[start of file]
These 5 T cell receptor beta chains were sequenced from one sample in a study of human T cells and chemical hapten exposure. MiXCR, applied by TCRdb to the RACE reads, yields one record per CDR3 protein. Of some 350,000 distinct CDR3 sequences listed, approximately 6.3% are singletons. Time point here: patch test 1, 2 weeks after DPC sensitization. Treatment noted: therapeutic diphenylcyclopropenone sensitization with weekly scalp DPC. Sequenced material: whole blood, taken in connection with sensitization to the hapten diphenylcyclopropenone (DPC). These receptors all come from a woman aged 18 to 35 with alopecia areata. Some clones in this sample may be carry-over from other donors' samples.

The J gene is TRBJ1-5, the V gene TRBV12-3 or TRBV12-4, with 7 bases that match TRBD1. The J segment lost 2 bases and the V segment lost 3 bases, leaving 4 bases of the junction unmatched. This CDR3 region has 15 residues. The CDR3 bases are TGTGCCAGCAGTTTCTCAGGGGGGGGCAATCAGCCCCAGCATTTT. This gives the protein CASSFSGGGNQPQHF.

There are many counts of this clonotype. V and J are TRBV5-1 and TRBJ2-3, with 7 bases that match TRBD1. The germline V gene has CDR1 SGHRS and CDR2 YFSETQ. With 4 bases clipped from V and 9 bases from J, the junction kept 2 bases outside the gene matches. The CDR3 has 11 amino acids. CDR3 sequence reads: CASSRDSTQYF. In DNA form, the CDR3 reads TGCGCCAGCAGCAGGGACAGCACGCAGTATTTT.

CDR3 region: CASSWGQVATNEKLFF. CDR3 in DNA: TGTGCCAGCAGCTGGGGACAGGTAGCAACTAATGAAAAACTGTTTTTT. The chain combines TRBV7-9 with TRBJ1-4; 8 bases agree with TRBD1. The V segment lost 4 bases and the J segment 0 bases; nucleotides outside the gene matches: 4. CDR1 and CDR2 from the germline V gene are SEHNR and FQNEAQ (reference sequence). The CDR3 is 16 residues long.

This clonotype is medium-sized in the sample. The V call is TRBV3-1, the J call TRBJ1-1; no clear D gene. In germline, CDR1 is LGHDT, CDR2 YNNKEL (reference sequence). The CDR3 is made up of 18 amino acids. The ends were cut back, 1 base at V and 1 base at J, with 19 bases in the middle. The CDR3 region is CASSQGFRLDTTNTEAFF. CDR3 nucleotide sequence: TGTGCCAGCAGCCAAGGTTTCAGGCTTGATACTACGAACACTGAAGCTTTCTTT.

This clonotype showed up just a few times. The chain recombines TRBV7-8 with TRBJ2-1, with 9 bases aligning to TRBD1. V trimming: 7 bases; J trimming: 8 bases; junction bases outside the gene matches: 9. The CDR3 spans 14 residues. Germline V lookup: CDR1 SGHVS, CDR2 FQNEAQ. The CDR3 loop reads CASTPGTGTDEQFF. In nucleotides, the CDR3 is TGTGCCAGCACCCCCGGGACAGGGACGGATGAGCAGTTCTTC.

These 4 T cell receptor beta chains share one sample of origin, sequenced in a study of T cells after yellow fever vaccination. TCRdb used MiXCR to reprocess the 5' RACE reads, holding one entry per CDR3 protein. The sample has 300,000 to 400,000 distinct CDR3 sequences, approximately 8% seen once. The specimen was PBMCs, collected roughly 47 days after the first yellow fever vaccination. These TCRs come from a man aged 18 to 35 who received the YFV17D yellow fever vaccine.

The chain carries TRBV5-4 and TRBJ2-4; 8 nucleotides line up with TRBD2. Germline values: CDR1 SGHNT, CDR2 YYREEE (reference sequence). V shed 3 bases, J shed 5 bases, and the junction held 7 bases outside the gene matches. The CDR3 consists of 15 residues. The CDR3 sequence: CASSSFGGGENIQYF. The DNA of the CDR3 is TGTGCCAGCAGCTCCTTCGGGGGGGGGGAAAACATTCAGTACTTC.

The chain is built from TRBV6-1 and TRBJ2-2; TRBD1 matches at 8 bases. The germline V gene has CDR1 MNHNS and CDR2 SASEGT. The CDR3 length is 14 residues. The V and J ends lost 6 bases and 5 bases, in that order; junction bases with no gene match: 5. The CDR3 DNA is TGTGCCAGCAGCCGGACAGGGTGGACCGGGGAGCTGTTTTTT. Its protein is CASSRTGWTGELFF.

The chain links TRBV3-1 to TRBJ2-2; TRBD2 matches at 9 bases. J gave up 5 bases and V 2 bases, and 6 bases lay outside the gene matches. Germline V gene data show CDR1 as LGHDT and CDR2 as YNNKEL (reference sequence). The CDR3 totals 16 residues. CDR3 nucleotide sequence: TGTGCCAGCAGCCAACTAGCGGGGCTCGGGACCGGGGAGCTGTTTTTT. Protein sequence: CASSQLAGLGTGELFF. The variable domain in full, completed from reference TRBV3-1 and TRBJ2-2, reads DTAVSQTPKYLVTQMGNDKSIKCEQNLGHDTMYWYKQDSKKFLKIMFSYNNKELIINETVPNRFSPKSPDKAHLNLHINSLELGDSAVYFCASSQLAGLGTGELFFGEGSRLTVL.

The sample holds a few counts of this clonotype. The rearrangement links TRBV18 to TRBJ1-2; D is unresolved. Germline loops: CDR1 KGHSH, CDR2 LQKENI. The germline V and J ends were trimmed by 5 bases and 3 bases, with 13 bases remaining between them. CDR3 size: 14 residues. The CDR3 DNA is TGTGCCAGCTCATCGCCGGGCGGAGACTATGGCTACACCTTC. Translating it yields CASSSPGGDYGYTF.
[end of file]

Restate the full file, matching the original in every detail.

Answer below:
These 5 T cell receptor beta chains were sequenced from one sample in a study of human T cells and chemical hapten exposure. MiXCR, applied by TCRdb to the RACE reads, yields one record per CDR3 protein. Of some 350,000 distinct CDR3 sequences listed, approximately 6.3% are singletons. Time point here: patch test 1, 2 weeks after DPC sensitization. Treatment noted: therapeutic diphenylcyclopropenone sensitization with weekly scalp DPC. Sequenced material: whole blood, taken in connection with sensitization to the hapten diphenylcyclopropenone (DPC). These receptors all come from a woman aged 18 to 35 with alopecia areata. Some clones in this sample may be carry-over from other donors' samples.

The J gene is TRBJ1-5, the V gene TRBV12-3 or TRBV12-4, with 7 bases that match TRBD1. The J segment lost 2 bases and the V segment lost 3 bases, leaving 4 bases of the junction unmatched. This CDR3 region has 15 residues. The CDR3 bases are TGTGCCAGCAGTTTCTCAGGGGGGGGCAATCAGCCCCAGCATTTT. This gives the protein CASSFSGGGNQPQHF.

There are many counts of this clonotype. V and J are TRBV5-1 and TRBJ2-3, with 7 bases that match TRBD1. The germline V gene has CDR1 SGHRS and CDR2 YFSETQ. With 4 bases clipped from V and 9 bases from J, the junction kept 2 bases outside the gene matches. The CDR3 has 11 amino acids. CDR3 sequence reads: CASSRDSTQYF. In DNA form, the CDR3 reads TGCGCCAGCAGCAGGGACAGCACGCAGTATTTT.

CDR3 region: CASSWGQVATNEKLFF. CDR3 in DNA: TGTGCCAGCAGCTGGGGACAGGTAGCAACTAATGAAAAACTGTTTTTT. The chain combines TRBV7-9 with TRBJ1-4; 8 bases agree with TRBD1. The V segment lost 4 bases and the J segment 0 bases; nucleotides outside the gene matches: 4. CDR1 and CDR2 from the germline V gene are SEHNR and FQNEAQ (reference sequence). The CDR3 is 16 residues long.

This clonotype is medium-sized in the sample. The V call is TRBV3-1, the J call TRBJ1-1; no clear D gene. In germline, CDR1 is LGHDT, CDR2 YNNKEL (reference sequence). The CDR3 is made up of 18 amino acids. The ends were cut back, 1 base at V and 1 base at J, with 19 bases in the middle. The CDR3 region is CASSQGFRLDTTNTEAFF. CDR3 nucleotide sequence: TGTGCCAGCAGCCAAGGTTTCAGGCTTGATACTACGAACACTGAAGCTTTCTTT.

This clonotype showed up just a few times. The chain recombines TRBV7-8 with TRBJ2-1, with 9 bases aligning to TRBD1. V trimming: 7 bases; J trimming: 8 bases; junction bases outside the gene matches: 9. The CDR3 spans 14 residues. Germline V lookup: CDR1 SGHVS, CDR2 FQNEAQ. The CDR3 loop reads CASTPGTGTDEQFF. In nucleotides, the CDR3 is TGTGCCAGCACCCCCGGGACAGGGACGGATGAGCAGTTCTTC.

These 4 T cell receptor beta chains share one sample of origin, sequenced in a study of T cells after yellow fever vaccination. TCRdb used MiXCR to reprocess the 5' RACE reads, holding one entry per CDR3 protein. The sample has 300,000 to 400,000 distinct CDR3 sequences, approximately 8% seen once. The specimen was PBMCs, collected roughly 47 days after the first yellow fever vaccination. These TCRs come from a man aged 18 to 35 who received the YFV17D yellow fever vaccine.

The chain carries TRBV5-4 and TRBJ2-4; 8 nucleotides line up with TRBD2. Germline values: CDR1 SGHNT, CDR2 YYREEE (reference sequence). V shed 3 bases, J shed 5 bases, and the junction held 7 bases outside the gene matches. The CDR3 consists of 15 residues. The CDR3 sequence: CASSSFGGGENIQYF. The DNA of the CDR3 is TGTGCCAGCAGCTCCTTCGGGGGGGGGGAAAACATTCAGTACTTC.

The chain is built from TRBV6-1 and TRBJ2-2; TRBD1 matches at 8 bases. The germline V gene has CDR1 MNHNS and CDR2 SASEGT. The CDR3 length is 14 residues. The V and J ends lost 6 bases and 5 bases, in that order; junction bases with no gene match: 5. The CDR3 DNA is TGTGCCAGCAGCCGGACAGGGTGGACCGGGGAGCTGTTTTTT. Its protein is CASSRTGWTGELFF.

The chain links TRBV3-1 to TRBJ2-2; TRBD2 matches at 9 bases. J gave up 5 bases and V 2 bases, and 6 bases lay outside the gene matches. Germline V gene data show CDR1 as LGHDT and CDR2 as YNNKEL (reference sequence). The CDR3 totals 16 residues. CDR3 nucleotide sequence: TGTGCCAGCAGCCAACTAGCGGGGCTCGGGACCGGGGAGCTGTTTTTT. Protein sequence: CASSQLAGLGTGELFF. The variable domain in full, completed from reference TRBV3-1 and TRBJ2-2, reads DTAVSQTPKYLVTQMGNDKSIKCEQNLGHDTMYWYKQDSKKFLKIMFSYNNKELIINETVPNRFSPKSPDKAHLNLHINSLELGDSAVYFCASSQLAGLGTGELFFGEGSRLTVL.

The sample holds a few counts of this clonotype. The rearrangement links TRBV18 to TRBJ1-2; D is unresolved. Germline loops: CDR1 KGHSH, CDR2 LQKENI. The germline V and J ends were trimmed by 5 bases and 3 bases, with 13 bases remaining between them. CDR3 size: 14 residues. The CDR3 DNA is TGTGCCAGCTCATCGCCGGGCGGAGACTATGGCTACACCTTC. Translating it yields CASSSPGGDYGYTF.